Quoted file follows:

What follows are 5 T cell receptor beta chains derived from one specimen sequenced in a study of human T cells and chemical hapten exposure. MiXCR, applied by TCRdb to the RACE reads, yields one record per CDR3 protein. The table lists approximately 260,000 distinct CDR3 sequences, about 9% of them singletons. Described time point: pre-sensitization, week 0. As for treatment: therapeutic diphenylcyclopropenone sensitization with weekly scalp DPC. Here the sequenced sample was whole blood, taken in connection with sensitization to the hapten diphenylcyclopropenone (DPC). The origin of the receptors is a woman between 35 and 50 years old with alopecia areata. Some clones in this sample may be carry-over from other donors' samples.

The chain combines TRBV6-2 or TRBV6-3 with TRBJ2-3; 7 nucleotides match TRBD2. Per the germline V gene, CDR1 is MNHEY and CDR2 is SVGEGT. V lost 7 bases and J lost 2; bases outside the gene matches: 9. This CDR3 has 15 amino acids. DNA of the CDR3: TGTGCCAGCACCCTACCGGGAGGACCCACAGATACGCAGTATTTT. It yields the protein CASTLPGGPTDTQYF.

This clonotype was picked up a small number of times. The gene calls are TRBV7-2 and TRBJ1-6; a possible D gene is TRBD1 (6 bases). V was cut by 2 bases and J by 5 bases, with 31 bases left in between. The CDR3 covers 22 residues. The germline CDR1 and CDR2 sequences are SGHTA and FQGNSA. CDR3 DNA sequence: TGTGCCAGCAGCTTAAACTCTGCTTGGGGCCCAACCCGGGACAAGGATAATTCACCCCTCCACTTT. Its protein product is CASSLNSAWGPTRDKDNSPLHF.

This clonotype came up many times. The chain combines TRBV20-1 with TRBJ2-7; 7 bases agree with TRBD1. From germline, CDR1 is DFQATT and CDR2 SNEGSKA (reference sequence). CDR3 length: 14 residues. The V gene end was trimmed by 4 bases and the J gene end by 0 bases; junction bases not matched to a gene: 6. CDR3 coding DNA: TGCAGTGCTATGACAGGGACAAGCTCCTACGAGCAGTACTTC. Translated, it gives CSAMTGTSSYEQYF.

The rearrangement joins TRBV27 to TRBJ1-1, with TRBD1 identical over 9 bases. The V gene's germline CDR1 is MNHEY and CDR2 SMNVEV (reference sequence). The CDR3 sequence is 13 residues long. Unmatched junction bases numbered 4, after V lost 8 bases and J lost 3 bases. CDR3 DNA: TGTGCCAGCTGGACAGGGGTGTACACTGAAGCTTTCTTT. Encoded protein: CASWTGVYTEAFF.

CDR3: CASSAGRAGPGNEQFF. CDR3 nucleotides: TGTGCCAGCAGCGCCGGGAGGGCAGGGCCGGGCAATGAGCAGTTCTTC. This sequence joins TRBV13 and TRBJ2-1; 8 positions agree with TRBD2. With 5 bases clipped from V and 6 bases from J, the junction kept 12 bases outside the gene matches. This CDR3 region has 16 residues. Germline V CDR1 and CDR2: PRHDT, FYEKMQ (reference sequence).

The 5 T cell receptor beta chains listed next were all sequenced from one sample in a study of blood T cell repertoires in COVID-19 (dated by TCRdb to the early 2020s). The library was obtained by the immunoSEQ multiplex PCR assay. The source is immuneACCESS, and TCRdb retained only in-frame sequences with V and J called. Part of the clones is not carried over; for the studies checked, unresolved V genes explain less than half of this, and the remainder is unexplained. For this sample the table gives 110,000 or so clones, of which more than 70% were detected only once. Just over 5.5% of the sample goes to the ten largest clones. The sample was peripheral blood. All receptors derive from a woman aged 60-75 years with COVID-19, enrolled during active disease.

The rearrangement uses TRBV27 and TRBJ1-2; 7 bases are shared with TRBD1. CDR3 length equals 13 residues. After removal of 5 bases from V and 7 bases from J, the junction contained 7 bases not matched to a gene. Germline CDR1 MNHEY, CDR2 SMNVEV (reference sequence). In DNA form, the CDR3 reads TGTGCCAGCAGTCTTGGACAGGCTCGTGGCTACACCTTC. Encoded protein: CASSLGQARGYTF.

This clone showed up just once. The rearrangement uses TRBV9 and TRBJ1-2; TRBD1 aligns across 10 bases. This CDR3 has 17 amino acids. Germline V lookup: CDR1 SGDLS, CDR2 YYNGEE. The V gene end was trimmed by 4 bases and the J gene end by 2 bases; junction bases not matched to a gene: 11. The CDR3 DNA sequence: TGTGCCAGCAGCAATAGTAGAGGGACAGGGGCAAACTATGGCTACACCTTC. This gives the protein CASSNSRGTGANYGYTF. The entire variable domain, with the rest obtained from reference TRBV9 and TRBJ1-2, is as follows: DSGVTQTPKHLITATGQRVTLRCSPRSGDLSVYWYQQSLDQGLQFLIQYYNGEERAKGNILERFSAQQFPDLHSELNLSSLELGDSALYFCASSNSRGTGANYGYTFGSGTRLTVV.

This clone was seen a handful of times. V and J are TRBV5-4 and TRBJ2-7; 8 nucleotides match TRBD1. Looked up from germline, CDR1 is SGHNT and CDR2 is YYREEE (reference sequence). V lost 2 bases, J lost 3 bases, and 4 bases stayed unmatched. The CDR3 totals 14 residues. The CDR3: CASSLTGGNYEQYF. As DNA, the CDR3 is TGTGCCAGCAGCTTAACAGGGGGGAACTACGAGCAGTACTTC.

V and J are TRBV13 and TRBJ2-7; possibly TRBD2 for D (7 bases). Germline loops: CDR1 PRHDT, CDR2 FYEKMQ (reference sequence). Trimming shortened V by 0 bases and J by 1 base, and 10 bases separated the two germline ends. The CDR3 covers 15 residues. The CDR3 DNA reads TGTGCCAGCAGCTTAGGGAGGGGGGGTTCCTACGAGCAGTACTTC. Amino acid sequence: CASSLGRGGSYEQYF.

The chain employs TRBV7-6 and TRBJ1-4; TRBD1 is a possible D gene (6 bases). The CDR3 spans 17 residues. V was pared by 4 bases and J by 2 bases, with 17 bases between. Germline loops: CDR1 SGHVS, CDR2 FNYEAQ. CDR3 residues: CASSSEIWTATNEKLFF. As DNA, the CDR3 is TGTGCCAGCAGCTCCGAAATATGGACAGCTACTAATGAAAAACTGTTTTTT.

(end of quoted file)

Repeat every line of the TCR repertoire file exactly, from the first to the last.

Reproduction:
What follows are 5 T cell receptor beta chains derived from one specimen sequenced in a study of human T cells and chemical hapten exposure. MiXCR, applied by TCRdb to the RACE reads, yields one record per CDR3 protein. The table lists approximately 260,000 distinct CDR3 sequences, about 9% of them singletons. Described time point: pre-sensitization, week 0. As for treatment: therapeutic diphenylcyclopropenone sensitization with weekly scalp DPC. Here the sequenced sample was whole blood, taken in connection with sensitization to the hapten diphenylcyclopropenone (DPC). The origin of the receptors is a woman between 35 and 50 years old with alopecia areata. Some clones in this sample may be carry-over from other donors' samples.

The chain combines TRBV6-2 or TRBV6-3 with TRBJ2-3; 7 nucleotides match TRBD2. Per the germline V gene, CDR1 is MNHEY and CDR2 is SVGEGT. V lost 7 bases and J lost 2; bases outside the gene matches: 9. This CDR3 has 15 amino acids. DNA of the CDR3: TGTGCCAGCACCCTACCGGGAGGACCCACAGATACGCAGTATTTT. It yields the protein CASTLPGGPTDTQYF.

This clonotype was picked up a small number of times. The gene calls are TRBV7-2 and TRBJ1-6; a possible D gene is TRBD1 (6 bases). V was cut by 2 bases and J by 5 bases, with 31 bases left in between. The CDR3 covers 22 residues. The germline CDR1 and CDR2 sequences are SGHTA and FQGNSA. CDR3 DNA sequence: TGTGCCAGCAGCTTAAACTCTGCTTGGGGCCCAACCCGGGACAAGGATAATTCACCCCTCCACTTT. Its protein product is CASSLNSAWGPTRDKDNSPLHF.

This clonotype came up many times. The chain combines TRBV20-1 with TRBJ2-7; 7 bases agree with TRBD1. From germline, CDR1 is DFQATT and CDR2 SNEGSKA (reference sequence). CDR3 length: 14 residues. The V gene end was trimmed by 4 bases and the J gene end by 0 bases; junction bases not matched to a gene: 6. CDR3 coding DNA: TGCAGTGCTATGACAGGGACAAGCTCCTACGAGCAGTACTTC. Translated, it gives CSAMTGTSSYEQYF.

The rearrangement joins TRBV27 to TRBJ1-1, with TRBD1 identical over 9 bases. The V gene's germline CDR1 is MNHEY and CDR2 SMNVEV (reference sequence). The CDR3 sequence is 13 residues long. Unmatched junction bases numbered 4, after V lost 8 bases and J lost 3 bases. CDR3 DNA: TGTGCCAGCTGGACAGGGGTGTACACTGAAGCTTTCTTT. Encoded protein: CASWTGVYTEAFF.

CDR3: CASSAGRAGPGNEQFF. CDR3 nucleotides: TGTGCCAGCAGCGCCGGGAGGGCAGGGCCGGGCAATGAGCAGTTCTTC. This sequence joins TRBV13 and TRBJ2-1; 8 positions agree with TRBD2. With 5 bases clipped from V and 6 bases from J, the junction kept 12 bases outside the gene matches. This CDR3 region has 16 residues. Germline V CDR1 and CDR2: PRHDT, FYEKMQ (reference sequence).

The 5 T cell receptor beta chains listed next were all sequenced from one sample in a study of blood T cell repertoires in COVID-19 (dated by TCRdb to the early 2020s). The library was obtained by the immunoSEQ multiplex PCR assay. The source is immuneACCESS, and TCRdb retained only in-frame sequences with V and J called. Part of the clones is not carried over; for the studies checked, unresolved V genes explain less than half of this, and the remainder is unexplained. For this sample the table gives 110,000 or so clones, of which more than 70% were detected only once. Just over 5.5% of the sample goes to the ten largest clones. The sample was peripheral blood. All receptors derive from a woman aged 60-75 years with COVID-19, enrolled during active disease.

The rearrangement uses TRBV27 and TRBJ1-2; 7 bases are shared with TRBD1. CDR3 length equals 13 residues. After removal of 5 bases from V and 7 bases from J, the junction contained 7 bases not matched to a gene. Germline CDR1 MNHEY, CDR2 SMNVEV (reference sequence). In DNA form, the CDR3 reads TGTGCCAGCAGTCTTGGACAGGCTCGTGGCTACACCTTC. Encoded protein: CASSLGQARGYTF.

This clone showed up just once. The rearrangement uses TRBV9 and TRBJ1-2; TRBD1 aligns across 10 bases. This CDR3 has 17 amino acids. Germline V lookup: CDR1 SGDLS, CDR2 YYNGEE. The V gene end was trimmed by 4 bases and the J gene end by 2 bases; junction bases not matched to a gene: 11. The CDR3 DNA sequence: TGTGCCAGCAGCAATAGTAGAGGGACAGGGGCAAACTATGGCTACACCTTC. This gives the protein CASSNSRGTGANYGYTF. The entire variable domain, with the rest obtained from reference TRBV9 and TRBJ1-2, is as follows: DSGVTQTPKHLITATGQRVTLRCSPRSGDLSVYWYQQSLDQGLQFLIQYYNGEERAKGNILERFSAQQFPDLHSELNLSSLELGDSALYFCASSNSRGTGANYGYTFGSGTRLTVV.

This clone was seen a handful of times. V and J are TRBV5-4 and TRBJ2-7; 8 nucleotides match TRBD1. Looked up from germline, CDR1 is SGHNT and CDR2 is YYREEE (reference sequence). V lost 2 bases, J lost 3 bases, and 4 bases stayed unmatched. The CDR3 totals 14 residues. The CDR3: CASSLTGGNYEQYF. As DNA, the CDR3 is TGTGCCAGCAGCTTAACAGGGGGGAACTACGAGCAGTACTTC.

V and J are TRBV13 and TRBJ2-7; possibly TRBD2 for D (7 bases). Germline loops: CDR1 PRHDT, CDR2 FYEKMQ (reference sequence). Trimming shortened V by 0 bases and J by 1 base, and 10 bases separated the two germline ends. The CDR3 covers 15 residues. The CDR3 DNA reads TGTGCCAGCAGCTTAGGGAGGGGGGGTTCCTACGAGCAGTACTTC. Amino acid sequence: CASSLGRGGSYEQYF.

The chain employs TRBV7-6 and TRBJ1-4; TRBD1 is a possible D gene (6 bases). The CDR3 spans 17 residues. V was pared by 4 bases and J by 2 bases, with 17 bases between. Germline loops: CDR1 SGHVS, CDR2 FNYEAQ. CDR3 residues: CASSSEIWTATNEKLFF. As DNA, the CDR3 is TGTGCCAGCAGCTCCGAAATATGGACAGCTACTAATGAAAAACTGTTTTTT.